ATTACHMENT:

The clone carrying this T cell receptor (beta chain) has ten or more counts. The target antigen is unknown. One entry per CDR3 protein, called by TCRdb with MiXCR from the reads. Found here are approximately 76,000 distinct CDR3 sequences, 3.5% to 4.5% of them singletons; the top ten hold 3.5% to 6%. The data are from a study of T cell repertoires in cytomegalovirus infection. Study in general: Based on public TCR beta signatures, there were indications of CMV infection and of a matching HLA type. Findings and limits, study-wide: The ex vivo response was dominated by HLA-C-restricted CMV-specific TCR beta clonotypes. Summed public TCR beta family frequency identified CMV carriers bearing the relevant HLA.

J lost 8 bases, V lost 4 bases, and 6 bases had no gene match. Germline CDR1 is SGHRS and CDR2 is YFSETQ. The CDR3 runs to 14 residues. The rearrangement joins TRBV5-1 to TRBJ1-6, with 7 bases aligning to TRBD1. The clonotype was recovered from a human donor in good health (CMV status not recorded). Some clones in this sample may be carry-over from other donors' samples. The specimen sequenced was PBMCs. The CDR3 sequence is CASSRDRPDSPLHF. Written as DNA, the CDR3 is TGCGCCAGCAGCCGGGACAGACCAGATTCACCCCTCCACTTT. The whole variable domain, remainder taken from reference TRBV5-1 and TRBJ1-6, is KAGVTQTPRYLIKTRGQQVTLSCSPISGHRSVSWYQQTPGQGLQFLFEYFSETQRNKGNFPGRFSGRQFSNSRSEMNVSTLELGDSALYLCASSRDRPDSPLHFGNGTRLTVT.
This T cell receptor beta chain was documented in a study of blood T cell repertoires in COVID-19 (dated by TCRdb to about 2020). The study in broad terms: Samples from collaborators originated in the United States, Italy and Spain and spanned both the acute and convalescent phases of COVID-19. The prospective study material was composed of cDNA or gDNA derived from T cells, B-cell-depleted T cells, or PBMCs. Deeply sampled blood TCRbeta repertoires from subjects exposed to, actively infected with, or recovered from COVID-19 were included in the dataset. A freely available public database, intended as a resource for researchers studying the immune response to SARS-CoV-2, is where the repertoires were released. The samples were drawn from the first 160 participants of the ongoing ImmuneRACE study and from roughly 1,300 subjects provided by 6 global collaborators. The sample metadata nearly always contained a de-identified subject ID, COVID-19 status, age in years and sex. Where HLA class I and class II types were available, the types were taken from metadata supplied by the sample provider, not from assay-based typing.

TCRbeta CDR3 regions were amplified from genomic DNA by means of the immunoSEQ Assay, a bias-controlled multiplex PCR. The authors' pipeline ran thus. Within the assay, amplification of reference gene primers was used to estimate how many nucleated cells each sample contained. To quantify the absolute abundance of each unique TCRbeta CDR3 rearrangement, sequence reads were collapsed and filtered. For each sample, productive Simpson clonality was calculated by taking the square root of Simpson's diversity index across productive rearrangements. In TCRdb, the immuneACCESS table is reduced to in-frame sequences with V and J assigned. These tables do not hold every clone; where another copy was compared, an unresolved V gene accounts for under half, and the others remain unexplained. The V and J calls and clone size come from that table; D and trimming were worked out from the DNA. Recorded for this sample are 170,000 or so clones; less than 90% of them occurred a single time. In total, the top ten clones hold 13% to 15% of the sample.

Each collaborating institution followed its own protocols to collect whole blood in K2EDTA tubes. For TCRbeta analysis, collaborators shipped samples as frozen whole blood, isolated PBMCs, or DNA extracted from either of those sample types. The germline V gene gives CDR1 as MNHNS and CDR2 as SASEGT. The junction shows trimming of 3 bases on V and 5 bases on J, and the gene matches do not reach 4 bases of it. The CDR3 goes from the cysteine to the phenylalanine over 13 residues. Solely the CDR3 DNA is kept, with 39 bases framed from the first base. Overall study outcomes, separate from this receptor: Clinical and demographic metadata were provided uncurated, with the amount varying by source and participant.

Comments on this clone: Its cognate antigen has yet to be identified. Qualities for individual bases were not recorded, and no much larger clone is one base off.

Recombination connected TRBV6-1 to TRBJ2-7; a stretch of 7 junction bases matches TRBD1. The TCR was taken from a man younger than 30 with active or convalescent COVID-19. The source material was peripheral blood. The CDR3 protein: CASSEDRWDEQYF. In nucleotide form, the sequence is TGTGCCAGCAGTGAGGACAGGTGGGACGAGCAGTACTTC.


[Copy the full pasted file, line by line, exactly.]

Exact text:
The clone carrying this T cell receptor (beta chain) has ten or more counts. The target antigen is unknown. One entry per CDR3 protein, called by TCRdb with MiXCR from the reads. Found here are approximately 76,000 distinct CDR3 sequences, 3.5% to 4.5% of them singletons; the top ten hold 3.5% to 6%. The data are from a study of T cell repertoires in cytomegalovirus infection. Study in general: Based on public TCR beta signatures, there were indications of CMV infection and of a matching HLA type. Findings and limits, study-wide: The ex vivo response was dominated by HLA-C-restricted CMV-specific TCR beta clonotypes. Summed public TCR beta family frequency identified CMV carriers bearing the relevant HLA.

J lost 8 bases, V lost 4 bases, and 6 bases had no gene match. Germline CDR1 is SGHRS and CDR2 is YFSETQ. The CDR3 runs to 14 residues. The rearrangement joins TRBV5-1 to TRBJ1-6, with 7 bases aligning to TRBD1. The clonotype was recovered from a human donor in good health (CMV status not recorded). Some clones in this sample may be carry-over from other donors' samples. The specimen sequenced was PBMCs. The CDR3 sequence is CASSRDRPDSPLHF. Written as DNA, the CDR3 is TGCGCCAGCAGCCGGGACAGACCAGATTCACCCCTCCACTTT. The whole variable domain, remainder taken from reference TRBV5-1 and TRBJ1-6, is KAGVTQTPRYLIKTRGQQVTLSCSPISGHRSVSWYQQTPGQGLQFLFEYFSETQRNKGNFPGRFSGRQFSNSRSEMNVSTLELGDSALYLCASSRDRPDSPLHFGNGTRLTVT.
This T cell receptor beta chain was documented in a study of blood T cell repertoires in COVID-19 (dated by TCRdb to about 2020). The study in broad terms: Samples from collaborators originated in the United States, Italy and Spain and spanned both the acute and convalescent phases of COVID-19. The prospective study material was composed of cDNA or gDNA derived from T cells, B-cell-depleted T cells, or PBMCs. Deeply sampled blood TCRbeta repertoires from subjects exposed to, actively infected with, or recovered from COVID-19 were included in the dataset. A freely available public database, intended as a resource for researchers studying the immune response to SARS-CoV-2, is where the repertoires were released. The samples were drawn from the first 160 participants of the ongoing ImmuneRACE study and from roughly 1,300 subjects provided by 6 global collaborators. The sample metadata nearly always contained a de-identified subject ID, COVID-19 status, age in years and sex. Where HLA class I and class II types were available, the types were taken from metadata supplied by the sample provider, not from assay-based typing.

TCRbeta CDR3 regions were amplified from genomic DNA by means of the immunoSEQ Assay, a bias-controlled multiplex PCR. The authors' pipeline ran thus. Within the assay, amplification of reference gene primers was used to estimate how many nucleated cells each sample contained. To quantify the absolute abundance of each unique TCRbeta CDR3 rearrangement, sequence reads were collapsed and filtered. For each sample, productive Simpson clonality was calculated by taking the square root of Simpson's diversity index across productive rearrangements. In TCRdb, the immuneACCESS table is reduced to in-frame sequences with V and J assigned. These tables do not hold every clone; where another copy was compared, an unresolved V gene accounts for under half, and the others remain unexplained. The V and J calls and clone size come from that table; D and trimming were worked out from the DNA. Recorded for this sample are 170,000 or so clones; less than 90% of them occurred a single time. In total, the top ten clones hold 13% to 15% of the sample.

Each collaborating institution followed its own protocols to collect whole blood in K2EDTA tubes. For TCRbeta analysis, collaborators shipped samples as frozen whole blood, isolated PBMCs, or DNA extracted from either of those sample types. The germline V gene gives CDR1 as MNHNS and CDR2 as SASEGT. The junction shows trimming of 3 bases on V and 5 bases on J, and the gene matches do not reach 4 bases of it. The CDR3 goes from the cysteine to the phenylalanine over 13 residues. Solely the CDR3 DNA is kept, with 39 bases framed from the first base. Overall study outcomes, separate from this receptor: Clinical and demographic metadata were provided uncurated, with the amount varying by source and participant.

Comments on this clone: Its cognate antigen has yet to be identified. Qualities for individual bases were not recorded, and no much larger clone is one base off.

Recombination connected TRBV6-1 to TRBJ2-7; a stretch of 7 junction bases matches TRBD1. The TCR was taken from a man younger than 30 with active or convalescent COVID-19. The source material was peripheral blood. The CDR3 protein: CASSEDRWDEQYF. In nucleotide form, the sequence is TGTGCCAGCAGTGAGGACAGGTGGGACGAGCAGTACTTC.